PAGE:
Back then, it was a very different celery. Native to the Mediterranean and Middle East, wild celery has thin stalks and a bitter flavor. It was only later that farmers bred celery to have sturdy ribs and a sweeter profile. Its strong smell and dark color struck ancient Greeks as positively chthonic: that is, associated with the Underworld and death.
As a result, celery became an essential part of burials. In ancient Greece, celery covered graves, and the dead were often crowned with it. We know this, writes classicist Robert Garland, because the first-century Greek writer Plutarch referred to celery as the most common plant used for the purpose. Historians have floated various theories as to why the dead needed to be garlanded. Perhaps they had faced life with courage, and deserved to be buried as heroes. Garland rejects this in favor of another theory: that the dead were given heroic crowns “to add dignity and lustre to the proceedings.” Other writers, such as the Roman Pliny the Elder, considered celery off-limits as an everyday food, since it was prominent at funeral banquets.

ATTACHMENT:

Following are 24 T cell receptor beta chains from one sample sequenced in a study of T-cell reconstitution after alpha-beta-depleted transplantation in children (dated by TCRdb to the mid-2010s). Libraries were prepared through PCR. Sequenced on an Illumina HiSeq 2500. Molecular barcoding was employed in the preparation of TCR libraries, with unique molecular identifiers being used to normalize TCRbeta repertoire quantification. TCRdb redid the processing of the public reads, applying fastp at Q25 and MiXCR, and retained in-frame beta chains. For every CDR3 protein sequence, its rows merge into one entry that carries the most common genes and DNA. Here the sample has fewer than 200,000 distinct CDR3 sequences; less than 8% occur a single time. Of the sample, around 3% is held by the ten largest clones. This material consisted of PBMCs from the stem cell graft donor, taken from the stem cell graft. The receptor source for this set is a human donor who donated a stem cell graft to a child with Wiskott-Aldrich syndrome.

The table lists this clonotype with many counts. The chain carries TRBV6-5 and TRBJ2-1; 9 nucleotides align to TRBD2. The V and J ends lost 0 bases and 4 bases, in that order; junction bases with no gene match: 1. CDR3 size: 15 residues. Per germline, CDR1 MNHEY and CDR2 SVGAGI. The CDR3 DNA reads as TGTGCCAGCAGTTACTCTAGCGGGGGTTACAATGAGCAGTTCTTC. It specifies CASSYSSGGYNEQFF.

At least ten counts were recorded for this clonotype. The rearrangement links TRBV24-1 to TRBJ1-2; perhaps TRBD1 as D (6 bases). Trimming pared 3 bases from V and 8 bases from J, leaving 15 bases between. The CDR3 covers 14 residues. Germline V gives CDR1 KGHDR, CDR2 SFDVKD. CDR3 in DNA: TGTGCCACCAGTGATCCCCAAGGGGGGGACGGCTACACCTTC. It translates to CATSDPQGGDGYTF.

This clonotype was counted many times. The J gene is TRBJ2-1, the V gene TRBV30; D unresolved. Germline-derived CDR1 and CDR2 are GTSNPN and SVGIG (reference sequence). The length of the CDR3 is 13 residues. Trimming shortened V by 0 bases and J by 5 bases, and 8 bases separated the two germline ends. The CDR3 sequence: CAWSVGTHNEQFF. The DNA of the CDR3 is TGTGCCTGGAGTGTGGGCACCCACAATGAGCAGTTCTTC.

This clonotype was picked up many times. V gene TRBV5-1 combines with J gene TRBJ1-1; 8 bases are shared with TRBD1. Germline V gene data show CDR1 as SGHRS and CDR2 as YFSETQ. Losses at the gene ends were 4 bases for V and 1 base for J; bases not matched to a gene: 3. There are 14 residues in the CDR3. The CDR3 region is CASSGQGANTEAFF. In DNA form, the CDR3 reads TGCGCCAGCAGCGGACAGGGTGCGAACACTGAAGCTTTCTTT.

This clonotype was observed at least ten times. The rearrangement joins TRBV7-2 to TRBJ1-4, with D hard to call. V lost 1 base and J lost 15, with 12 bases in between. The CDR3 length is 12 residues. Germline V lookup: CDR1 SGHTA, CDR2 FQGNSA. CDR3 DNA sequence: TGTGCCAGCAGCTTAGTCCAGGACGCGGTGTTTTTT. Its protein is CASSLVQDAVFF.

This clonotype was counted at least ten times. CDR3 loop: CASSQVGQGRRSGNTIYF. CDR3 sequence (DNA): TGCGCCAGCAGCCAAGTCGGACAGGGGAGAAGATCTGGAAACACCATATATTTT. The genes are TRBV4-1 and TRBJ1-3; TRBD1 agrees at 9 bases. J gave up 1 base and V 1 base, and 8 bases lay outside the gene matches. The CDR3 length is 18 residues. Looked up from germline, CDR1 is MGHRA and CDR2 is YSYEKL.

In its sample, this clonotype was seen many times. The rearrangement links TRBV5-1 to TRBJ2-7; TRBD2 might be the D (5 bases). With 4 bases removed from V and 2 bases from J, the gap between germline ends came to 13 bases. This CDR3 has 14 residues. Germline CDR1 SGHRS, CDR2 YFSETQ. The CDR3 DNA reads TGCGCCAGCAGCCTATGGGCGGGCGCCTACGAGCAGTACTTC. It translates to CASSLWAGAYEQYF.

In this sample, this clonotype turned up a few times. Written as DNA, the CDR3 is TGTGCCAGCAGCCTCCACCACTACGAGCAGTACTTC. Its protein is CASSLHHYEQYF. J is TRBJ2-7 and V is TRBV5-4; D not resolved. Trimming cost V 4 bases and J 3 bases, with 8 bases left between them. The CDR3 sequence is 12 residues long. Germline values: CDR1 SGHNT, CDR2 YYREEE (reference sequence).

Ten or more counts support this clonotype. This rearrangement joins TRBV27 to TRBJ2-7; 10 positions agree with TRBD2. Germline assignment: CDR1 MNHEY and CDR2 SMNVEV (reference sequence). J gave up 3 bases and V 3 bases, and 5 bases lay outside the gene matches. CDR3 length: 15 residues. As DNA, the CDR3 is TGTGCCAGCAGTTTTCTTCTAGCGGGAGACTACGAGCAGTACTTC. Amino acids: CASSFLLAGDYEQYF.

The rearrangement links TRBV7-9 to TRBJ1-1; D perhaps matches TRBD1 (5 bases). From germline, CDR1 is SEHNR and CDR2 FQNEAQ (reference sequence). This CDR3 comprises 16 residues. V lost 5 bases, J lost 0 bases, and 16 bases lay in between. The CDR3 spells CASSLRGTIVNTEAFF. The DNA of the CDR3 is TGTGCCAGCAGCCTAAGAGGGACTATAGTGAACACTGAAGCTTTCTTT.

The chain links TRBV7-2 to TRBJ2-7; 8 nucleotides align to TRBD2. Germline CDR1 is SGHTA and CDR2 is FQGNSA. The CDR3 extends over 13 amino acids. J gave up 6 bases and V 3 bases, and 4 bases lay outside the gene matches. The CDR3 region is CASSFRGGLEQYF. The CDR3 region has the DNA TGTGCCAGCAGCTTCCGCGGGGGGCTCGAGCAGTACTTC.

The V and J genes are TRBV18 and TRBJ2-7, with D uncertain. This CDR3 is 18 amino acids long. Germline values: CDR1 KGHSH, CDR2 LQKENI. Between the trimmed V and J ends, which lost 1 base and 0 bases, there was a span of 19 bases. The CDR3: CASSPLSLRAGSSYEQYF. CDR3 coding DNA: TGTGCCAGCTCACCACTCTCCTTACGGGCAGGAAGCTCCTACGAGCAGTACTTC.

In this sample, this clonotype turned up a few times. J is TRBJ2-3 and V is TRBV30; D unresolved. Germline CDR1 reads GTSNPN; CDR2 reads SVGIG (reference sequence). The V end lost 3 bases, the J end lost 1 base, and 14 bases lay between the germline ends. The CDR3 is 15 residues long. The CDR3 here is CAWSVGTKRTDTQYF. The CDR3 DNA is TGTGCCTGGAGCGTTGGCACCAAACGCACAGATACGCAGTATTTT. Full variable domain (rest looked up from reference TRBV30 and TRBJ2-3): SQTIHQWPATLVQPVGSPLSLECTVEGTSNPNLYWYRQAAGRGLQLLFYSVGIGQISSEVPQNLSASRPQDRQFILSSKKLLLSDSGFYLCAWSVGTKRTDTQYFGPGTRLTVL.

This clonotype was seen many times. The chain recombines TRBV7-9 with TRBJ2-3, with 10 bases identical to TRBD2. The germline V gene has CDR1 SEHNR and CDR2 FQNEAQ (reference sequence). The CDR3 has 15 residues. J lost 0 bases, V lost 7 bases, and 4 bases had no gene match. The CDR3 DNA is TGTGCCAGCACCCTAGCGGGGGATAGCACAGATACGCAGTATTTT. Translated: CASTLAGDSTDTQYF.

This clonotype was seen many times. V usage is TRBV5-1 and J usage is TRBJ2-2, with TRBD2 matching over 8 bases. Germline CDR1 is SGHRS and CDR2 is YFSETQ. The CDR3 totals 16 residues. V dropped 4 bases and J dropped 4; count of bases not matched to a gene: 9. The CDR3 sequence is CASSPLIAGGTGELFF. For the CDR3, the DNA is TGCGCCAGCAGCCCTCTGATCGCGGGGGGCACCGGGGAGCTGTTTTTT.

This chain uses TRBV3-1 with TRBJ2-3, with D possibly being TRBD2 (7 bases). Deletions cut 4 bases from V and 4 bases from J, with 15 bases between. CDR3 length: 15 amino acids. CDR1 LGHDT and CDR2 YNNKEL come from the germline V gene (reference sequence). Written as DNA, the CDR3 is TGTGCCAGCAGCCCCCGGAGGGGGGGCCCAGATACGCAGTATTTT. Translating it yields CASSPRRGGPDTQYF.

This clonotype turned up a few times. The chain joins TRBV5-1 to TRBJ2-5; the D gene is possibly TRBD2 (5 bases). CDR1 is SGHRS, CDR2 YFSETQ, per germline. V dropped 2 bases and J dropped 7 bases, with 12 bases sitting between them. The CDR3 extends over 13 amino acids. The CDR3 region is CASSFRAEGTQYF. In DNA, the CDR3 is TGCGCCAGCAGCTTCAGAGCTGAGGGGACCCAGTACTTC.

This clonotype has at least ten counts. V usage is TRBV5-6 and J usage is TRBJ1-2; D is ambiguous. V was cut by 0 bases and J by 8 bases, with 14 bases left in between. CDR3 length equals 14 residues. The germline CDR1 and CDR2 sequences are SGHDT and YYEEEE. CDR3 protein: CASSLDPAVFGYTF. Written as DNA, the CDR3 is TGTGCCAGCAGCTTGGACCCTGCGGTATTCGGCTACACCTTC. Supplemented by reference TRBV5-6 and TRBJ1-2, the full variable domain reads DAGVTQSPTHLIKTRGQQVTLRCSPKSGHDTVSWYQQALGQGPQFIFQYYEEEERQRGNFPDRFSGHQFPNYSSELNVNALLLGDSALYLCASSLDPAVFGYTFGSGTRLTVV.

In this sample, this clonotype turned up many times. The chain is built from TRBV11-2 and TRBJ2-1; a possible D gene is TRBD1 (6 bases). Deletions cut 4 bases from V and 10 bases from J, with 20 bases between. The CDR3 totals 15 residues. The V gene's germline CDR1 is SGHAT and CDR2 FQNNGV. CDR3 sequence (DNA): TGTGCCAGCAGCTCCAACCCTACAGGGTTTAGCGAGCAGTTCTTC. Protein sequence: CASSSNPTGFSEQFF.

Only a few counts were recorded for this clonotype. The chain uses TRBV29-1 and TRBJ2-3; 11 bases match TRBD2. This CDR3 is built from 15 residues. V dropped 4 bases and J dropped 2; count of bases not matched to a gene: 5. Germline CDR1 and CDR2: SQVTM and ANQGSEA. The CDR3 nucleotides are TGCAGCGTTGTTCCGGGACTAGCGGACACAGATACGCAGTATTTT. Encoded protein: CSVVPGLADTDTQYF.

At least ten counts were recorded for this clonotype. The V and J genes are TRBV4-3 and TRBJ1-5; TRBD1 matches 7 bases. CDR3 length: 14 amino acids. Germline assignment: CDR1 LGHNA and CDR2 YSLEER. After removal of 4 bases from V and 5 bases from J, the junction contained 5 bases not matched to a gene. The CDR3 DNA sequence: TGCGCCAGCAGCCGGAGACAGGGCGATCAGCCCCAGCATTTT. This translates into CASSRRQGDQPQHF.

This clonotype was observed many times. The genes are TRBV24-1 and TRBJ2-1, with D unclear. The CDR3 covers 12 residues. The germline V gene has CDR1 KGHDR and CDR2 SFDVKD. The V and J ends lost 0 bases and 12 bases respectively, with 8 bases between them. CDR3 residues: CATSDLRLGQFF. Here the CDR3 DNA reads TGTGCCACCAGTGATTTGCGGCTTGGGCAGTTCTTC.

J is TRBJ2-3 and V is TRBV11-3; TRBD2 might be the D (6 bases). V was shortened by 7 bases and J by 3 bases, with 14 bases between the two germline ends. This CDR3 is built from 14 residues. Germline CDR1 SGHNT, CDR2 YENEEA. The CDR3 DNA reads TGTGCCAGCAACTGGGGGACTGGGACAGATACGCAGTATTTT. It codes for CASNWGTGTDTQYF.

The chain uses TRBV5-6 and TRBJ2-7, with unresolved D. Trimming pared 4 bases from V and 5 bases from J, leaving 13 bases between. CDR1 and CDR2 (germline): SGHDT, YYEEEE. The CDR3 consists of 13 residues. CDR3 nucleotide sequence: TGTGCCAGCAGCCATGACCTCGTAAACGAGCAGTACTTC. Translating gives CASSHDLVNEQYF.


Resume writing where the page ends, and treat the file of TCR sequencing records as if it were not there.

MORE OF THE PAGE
Wow! Who would’ve thunk? Now I have an elevated level of respect for the unfortunate celery stem that swims in my next Bloody Mary. Here’s to life, death, and to celery 🌱